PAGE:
The present Practice Standards concentrate on the core business of grant-making and do not attempt to develop norms in the newer business areas which are both diverse and offer limited experience on which to develop evidenced-based standards. Nonetheless, the majority of the Standards are still applicable to the CTF‘s as the institutions that “house” the new businesses or to the design, management and evaluation of the Fund that carries out the business.
Over the last two decades, CTF‘s derived valuable lessons from their experiences and have shared best practices among themselves, through CTF networks such as RedLAC – the Latin American and Caribbean Network of Environmental Funds – and CAFE – the Consortium of African Funds for the Environment. Select international donors and non-governmental organizations have also accompanied the development and strengthening of CTF‘s and have now come together to collectively develop these Practice Standards for CTF‘s;
These voluntary Practice Standards for Conservation Trust Funds are intended to serve as a tool for improving the design, management, and monitoring and evaluation of CTF‘s. CTF‘s and their donors can decide to use, aspire to, or adapt the Practice Standards to fit their particular needs. It is hoped that they will also serve as a basis for greater harmonization of international donor rules, standards and policies for CTF‘s, resulting in lower transaction costs for CTF‘s.
The Practice Standards are also intended to increase the understanding of how CTF‘s function, by current and potential donors, national governments, civil society organizations, and CTF‘s themselves. It is hoped that this increased understanding of CTF‘s will in turn lead to more effective and efficient management of CTF‘s, and to increased donor support for CTF‘s (including support by private companies and other non-traditional donors). To this end, the Standards cover six core areas that are considered essential to the development of CTF‘s as effective institutions:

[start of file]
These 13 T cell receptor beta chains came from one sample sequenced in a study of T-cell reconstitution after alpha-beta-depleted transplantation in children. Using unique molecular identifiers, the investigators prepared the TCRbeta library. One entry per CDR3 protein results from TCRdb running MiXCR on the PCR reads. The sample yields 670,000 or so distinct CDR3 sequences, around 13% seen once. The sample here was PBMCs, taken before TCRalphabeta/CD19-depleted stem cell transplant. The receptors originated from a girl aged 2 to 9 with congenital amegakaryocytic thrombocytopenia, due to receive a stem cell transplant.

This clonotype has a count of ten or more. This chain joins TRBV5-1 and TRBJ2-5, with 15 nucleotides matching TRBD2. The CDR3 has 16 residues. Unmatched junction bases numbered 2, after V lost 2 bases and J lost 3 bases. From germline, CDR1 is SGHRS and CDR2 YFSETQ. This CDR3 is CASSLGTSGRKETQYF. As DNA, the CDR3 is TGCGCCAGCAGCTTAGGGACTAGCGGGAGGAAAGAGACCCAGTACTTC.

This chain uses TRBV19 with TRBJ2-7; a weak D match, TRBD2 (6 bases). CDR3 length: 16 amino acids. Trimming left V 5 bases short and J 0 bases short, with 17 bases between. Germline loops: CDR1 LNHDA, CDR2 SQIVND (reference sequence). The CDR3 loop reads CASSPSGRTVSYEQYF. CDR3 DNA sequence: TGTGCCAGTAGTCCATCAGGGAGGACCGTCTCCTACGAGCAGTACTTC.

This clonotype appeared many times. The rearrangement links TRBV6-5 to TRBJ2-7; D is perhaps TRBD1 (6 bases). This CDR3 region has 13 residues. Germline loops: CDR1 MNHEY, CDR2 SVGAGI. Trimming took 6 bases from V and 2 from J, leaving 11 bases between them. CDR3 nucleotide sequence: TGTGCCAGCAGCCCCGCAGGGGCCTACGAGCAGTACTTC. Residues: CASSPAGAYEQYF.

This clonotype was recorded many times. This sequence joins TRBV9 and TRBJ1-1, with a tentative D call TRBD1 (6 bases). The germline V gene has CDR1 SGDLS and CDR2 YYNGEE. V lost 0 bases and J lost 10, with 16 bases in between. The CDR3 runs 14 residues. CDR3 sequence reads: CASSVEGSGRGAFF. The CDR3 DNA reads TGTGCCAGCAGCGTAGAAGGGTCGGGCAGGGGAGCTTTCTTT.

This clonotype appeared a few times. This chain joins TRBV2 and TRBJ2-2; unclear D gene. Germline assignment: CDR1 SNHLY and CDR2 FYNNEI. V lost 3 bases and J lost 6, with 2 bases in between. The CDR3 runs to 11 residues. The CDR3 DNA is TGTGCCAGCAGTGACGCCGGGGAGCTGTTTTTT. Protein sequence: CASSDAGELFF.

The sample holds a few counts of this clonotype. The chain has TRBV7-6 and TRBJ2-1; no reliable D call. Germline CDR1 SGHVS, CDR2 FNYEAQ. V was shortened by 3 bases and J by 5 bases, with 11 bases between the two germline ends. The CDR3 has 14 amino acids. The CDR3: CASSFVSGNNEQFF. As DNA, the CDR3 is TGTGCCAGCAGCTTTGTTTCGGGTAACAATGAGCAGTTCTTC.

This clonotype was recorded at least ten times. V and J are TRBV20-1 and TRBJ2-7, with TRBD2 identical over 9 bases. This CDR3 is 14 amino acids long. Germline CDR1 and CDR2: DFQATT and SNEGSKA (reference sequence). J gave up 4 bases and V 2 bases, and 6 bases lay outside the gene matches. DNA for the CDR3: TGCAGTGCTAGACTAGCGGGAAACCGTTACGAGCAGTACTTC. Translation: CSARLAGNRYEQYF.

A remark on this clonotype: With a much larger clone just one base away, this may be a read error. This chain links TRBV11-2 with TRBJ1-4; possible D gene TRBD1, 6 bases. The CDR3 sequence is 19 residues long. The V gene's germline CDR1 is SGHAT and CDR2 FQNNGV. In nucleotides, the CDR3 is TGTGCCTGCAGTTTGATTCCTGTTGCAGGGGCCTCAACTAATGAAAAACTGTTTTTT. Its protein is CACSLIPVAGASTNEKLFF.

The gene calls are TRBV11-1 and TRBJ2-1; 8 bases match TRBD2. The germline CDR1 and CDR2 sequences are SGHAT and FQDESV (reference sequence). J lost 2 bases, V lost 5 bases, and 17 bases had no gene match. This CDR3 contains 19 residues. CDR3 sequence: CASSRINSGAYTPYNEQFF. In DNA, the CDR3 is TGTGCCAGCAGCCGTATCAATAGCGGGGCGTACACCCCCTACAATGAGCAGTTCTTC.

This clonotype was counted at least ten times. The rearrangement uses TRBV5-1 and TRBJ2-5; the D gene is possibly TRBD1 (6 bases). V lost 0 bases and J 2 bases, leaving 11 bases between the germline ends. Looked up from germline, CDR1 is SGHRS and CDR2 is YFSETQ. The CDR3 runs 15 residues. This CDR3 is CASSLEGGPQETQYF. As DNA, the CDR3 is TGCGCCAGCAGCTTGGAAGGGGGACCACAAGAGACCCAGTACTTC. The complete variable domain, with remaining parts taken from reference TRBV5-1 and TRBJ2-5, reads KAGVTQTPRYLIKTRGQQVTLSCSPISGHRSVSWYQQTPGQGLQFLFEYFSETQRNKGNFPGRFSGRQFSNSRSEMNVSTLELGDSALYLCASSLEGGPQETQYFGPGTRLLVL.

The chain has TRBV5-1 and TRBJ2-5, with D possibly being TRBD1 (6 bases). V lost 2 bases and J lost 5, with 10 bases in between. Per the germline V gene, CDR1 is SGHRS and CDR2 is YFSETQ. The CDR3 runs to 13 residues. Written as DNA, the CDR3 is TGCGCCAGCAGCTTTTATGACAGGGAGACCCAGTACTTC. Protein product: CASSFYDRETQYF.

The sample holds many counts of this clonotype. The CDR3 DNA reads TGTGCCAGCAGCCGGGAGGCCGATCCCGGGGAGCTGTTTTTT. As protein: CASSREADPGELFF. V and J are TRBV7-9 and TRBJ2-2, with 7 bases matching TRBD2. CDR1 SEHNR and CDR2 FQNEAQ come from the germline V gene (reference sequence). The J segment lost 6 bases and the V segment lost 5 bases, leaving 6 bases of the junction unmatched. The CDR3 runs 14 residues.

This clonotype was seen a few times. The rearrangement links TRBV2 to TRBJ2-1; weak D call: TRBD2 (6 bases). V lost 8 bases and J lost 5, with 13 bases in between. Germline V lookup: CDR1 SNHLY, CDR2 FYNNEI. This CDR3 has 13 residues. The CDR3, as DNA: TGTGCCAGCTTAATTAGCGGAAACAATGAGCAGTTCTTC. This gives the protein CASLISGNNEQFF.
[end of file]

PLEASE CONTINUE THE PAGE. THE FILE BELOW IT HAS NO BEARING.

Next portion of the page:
- Governance addresses the composition, functions and responsibilities of a CTF governing body or bodies and the content and role of governing documents.
- Operations covers strategic planning, grant-making; interactions with government, and partnerships with other organizations.
- Administration takes up organizational roles and responsibilities, operations manuals, use of financial resources and auditing.
- Reporting, Monitoring and Evaluation reviews conservation impact monitoring; frequency, format and content of technical and financial reporting to donors; and dissemination of results.
- Asset Management discusses the components of investment strategies, fiduciary responsibilities and relationships with various types of investment professionals.
- Resource Mobilization: covers fundraising and managing payments for environmental services (PES), compensation funds, offset payments, etc; mobilization and management of additional funding sources to enhance overall financial sustainability of biodiversity conservation, particularly protected area (PA) systems.
Finally, the Standards are not “set in stone” but will continue to evolve and be periodically updated by the CFA. Topics that should be considered for future standards include information technology, human resource management, financial management and communications. Although it is possible that they could eventually evolve into a system of voluntary “certification” standards for CTF‘s, they are not designed to serve that purpose in their current form.
The CFA encourages feedback from users of the Standards in their hard copy or PDF versions. Visit our contact page to submit any comments or questions to our secretariat.